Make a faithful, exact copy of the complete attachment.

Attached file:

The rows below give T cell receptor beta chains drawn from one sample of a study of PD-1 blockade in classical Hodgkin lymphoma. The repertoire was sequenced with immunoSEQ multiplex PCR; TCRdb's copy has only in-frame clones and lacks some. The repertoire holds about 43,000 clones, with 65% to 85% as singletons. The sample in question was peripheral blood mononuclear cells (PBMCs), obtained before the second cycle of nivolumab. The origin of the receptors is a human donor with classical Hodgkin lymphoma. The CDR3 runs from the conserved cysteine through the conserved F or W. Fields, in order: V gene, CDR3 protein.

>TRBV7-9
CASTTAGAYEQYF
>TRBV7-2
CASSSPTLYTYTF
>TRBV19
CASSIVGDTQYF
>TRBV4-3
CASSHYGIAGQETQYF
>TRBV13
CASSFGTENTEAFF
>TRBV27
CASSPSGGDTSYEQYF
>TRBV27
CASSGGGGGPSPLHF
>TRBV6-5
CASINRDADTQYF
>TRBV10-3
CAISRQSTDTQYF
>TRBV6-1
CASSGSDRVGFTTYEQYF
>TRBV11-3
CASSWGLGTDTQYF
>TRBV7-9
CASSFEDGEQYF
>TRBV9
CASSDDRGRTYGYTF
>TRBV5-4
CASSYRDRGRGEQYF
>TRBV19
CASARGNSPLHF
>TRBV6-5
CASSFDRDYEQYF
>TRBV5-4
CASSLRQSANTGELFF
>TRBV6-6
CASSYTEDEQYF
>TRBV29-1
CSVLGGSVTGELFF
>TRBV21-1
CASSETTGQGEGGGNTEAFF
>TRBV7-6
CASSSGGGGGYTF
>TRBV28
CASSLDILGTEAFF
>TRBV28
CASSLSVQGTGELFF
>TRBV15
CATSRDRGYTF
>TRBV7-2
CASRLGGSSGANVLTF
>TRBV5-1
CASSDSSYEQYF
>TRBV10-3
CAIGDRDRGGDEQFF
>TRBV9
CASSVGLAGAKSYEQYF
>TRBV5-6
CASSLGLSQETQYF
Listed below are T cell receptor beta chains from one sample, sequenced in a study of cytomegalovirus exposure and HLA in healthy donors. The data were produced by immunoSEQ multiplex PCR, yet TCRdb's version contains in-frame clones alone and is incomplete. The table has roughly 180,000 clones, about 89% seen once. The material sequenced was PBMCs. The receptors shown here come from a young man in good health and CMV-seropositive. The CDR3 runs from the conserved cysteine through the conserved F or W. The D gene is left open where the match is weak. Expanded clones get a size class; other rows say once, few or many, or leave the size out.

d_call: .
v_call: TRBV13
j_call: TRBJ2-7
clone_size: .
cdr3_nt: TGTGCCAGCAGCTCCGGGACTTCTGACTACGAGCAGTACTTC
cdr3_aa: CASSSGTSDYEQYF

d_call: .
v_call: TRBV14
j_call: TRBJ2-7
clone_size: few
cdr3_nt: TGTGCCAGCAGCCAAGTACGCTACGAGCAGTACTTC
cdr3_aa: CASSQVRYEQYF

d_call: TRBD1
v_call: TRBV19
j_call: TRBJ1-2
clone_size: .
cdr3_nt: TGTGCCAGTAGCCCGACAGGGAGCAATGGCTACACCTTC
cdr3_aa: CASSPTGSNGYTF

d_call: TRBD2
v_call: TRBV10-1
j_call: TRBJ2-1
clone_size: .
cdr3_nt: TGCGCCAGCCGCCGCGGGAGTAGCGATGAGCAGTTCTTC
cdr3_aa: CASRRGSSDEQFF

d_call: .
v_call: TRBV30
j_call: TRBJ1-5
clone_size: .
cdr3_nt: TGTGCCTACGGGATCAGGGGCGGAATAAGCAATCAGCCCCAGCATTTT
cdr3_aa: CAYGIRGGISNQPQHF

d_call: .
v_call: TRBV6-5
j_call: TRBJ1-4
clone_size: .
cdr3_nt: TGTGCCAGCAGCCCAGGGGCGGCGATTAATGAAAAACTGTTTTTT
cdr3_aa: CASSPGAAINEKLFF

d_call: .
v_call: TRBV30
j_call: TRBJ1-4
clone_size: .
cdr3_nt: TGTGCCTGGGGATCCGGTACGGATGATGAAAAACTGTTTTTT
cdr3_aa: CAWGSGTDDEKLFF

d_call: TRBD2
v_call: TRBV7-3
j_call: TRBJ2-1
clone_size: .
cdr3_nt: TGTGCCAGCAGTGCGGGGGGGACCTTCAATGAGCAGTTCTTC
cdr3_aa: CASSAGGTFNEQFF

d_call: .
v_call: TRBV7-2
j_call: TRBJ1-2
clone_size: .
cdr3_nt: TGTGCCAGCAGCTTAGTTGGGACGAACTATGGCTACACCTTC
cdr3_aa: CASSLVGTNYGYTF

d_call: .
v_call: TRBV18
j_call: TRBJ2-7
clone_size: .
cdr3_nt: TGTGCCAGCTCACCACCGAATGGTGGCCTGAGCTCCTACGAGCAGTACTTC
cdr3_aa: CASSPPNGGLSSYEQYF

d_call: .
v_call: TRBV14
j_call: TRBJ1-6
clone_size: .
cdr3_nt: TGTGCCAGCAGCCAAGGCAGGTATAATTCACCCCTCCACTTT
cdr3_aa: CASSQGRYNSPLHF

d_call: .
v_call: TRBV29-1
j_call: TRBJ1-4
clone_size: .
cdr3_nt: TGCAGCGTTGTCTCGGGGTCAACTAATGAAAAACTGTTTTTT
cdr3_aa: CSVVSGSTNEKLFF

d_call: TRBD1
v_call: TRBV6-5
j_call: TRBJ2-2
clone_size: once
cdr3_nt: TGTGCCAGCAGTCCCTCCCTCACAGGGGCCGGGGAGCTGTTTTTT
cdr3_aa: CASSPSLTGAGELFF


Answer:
The rows below give T cell receptor beta chains drawn from one sample of a study of PD-1 blockade in classical Hodgkin lymphoma. The repertoire was sequenced with immunoSEQ multiplex PCR; TCRdb's copy has only in-frame clones and lacks some. The repertoire holds about 43,000 clones, with 65% to 85% as singletons. The sample in question was peripheral blood mononuclear cells (PBMCs), obtained before the second cycle of nivolumab. The origin of the receptors is a human donor with classical Hodgkin lymphoma. The CDR3 runs from the conserved cysteine through the conserved F or W. Fields, in order: V gene, CDR3 protein.

>TRBV7-9
CASTTAGAYEQYF
>TRBV7-2
CASSSPTLYTYTF
>TRBV19
CASSIVGDTQYF
>TRBV4-3
CASSHYGIAGQETQYF
>TRBV13
CASSFGTENTEAFF
>TRBV27
CASSPSGGDTSYEQYF
>TRBV27
CASSGGGGGPSPLHF
>TRBV6-5
CASINRDADTQYF
>TRBV10-3
CAISRQSTDTQYF
>TRBV6-1
CASSGSDRVGFTTYEQYF
>TRBV11-3
CASSWGLGTDTQYF
>TRBV7-9
CASSFEDGEQYF
>TRBV9
CASSDDRGRTYGYTF
>TRBV5-4
CASSYRDRGRGEQYF
>TRBV19
CASARGNSPLHF
>TRBV6-5
CASSFDRDYEQYF
>TRBV5-4
CASSLRQSANTGELFF
>TRBV6-6
CASSYTEDEQYF
>TRBV29-1
CSVLGGSVTGELFF
>TRBV21-1
CASSETTGQGEGGGNTEAFF
>TRBV7-6
CASSSGGGGGYTF
>TRBV28
CASSLDILGTEAFF
>TRBV28
CASSLSVQGTGELFF
>TRBV15
CATSRDRGYTF
>TRBV7-2
CASRLGGSSGANVLTF
>TRBV5-1
CASSDSSYEQYF
>TRBV10-3
CAIGDRDRGGDEQFF
>TRBV9
CASSVGLAGAKSYEQYF
>TRBV5-6
CASSLGLSQETQYF
Listed below are T cell receptor beta chains from one sample, sequenced in a study of cytomegalovirus exposure and HLA in healthy donors. The data were produced by immunoSEQ multiplex PCR, yet TCRdb's version contains in-frame clones alone and is incomplete. The table has roughly 180,000 clones, about 89% seen once. The material sequenced was PBMCs. The receptors shown here come from a young man in good health and CMV-seropositive. The CDR3 runs from the conserved cysteine through the conserved F or W. The D gene is left open where the match is weak. Expanded clones get a size class; other rows say once, few or many, or leave the size out.

d_call: .
v_call: TRBV13
j_call: TRBJ2-7
clone_size: .
cdr3_nt: TGTGCCAGCAGCTCCGGGACTTCTGACTACGAGCAGTACTTC
cdr3_aa: CASSSGTSDYEQYF

d_call: .
v_call: TRBV14
j_call: TRBJ2-7
clone_size: few
cdr3_nt: TGTGCCAGCAGCCAAGTACGCTACGAGCAGTACTTC
cdr3_aa: CASSQVRYEQYF

d_call: TRBD1
v_call: TRBV19
j_call: TRBJ1-2
clone_size: .
cdr3_nt: TGTGCCAGTAGCCCGACAGGGAGCAATGGCTACACCTTC
cdr3_aa: CASSPTGSNGYTF

d_call: TRBD2
v_call: TRBV10-1
j_call: TRBJ2-1
clone_size: .
cdr3_nt: TGCGCCAGCCGCCGCGGGAGTAGCGATGAGCAGTTCTTC
cdr3_aa: CASRRGSSDEQFF

d_call: .
v_call: TRBV30
j_call: TRBJ1-5
clone_size: .
cdr3_nt: TGTGCCTACGGGATCAGGGGCGGAATAAGCAATCAGCCCCAGCATTTT
cdr3_aa: CAYGIRGGISNQPQHF

d_call: .
v_call: TRBV6-5
j_call: TRBJ1-4
clone_size: .
cdr3_nt: TGTGCCAGCAGCCCAGGGGCGGCGATTAATGAAAAACTGTTTTTT
cdr3_aa: CASSPGAAINEKLFF

d_call: .
v_call: TRBV30
j_call: TRBJ1-4
clone_size: .
cdr3_nt: TGTGCCTGGGGATCCGGTACGGATGATGAAAAACTGTTTTTT
cdr3_aa: CAWGSGTDDEKLFF

d_call: TRBD2
v_call: TRBV7-3
j_call: TRBJ2-1
clone_size: .
cdr3_nt: TGTGCCAGCAGTGCGGGGGGGACCTTCAATGAGCAGTTCTTC
cdr3_aa: CASSAGGTFNEQFF

d_call: .
v_call: TRBV7-2
j_call: TRBJ1-2
clone_size: .
cdr3_nt: TGTGCCAGCAGCTTAGTTGGGACGAACTATGGCTACACCTTC
cdr3_aa: CASSLVGTNYGYTF

d_call: .
v_call: TRBV18
j_call: TRBJ2-7
clone_size: .
cdr3_nt: TGTGCCAGCTCACCACCGAATGGTGGCCTGAGCTCCTACGAGCAGTACTTC
cdr3_aa: CASSPPNGGLSSYEQYF

d_call: .
v_call: TRBV14
j_call: TRBJ1-6
clone_size: .
cdr3_nt: TGTGCCAGCAGCCAAGGCAGGTATAATTCACCCCTCCACTTT
cdr3_aa: CASSQGRYNSPLHF

d_call: .
v_call: TRBV29-1
j_call: TRBJ1-4
clone_size: .
cdr3_nt: TGCAGCGTTGTCTCGGGGTCAACTAATGAAAAACTGTTTTTT
cdr3_aa: CSVVSGSTNEKLFF

d_call: TRBD1
v_call: TRBV6-5
j_call: TRBJ2-2
clone_size: once
cdr3_nt: TGTGCCAGCAGTCCCTCCCTCACAGGGGCCGGGGAGCTGTTTTTT
cdr3_aa: CASSPSLTGAGELFF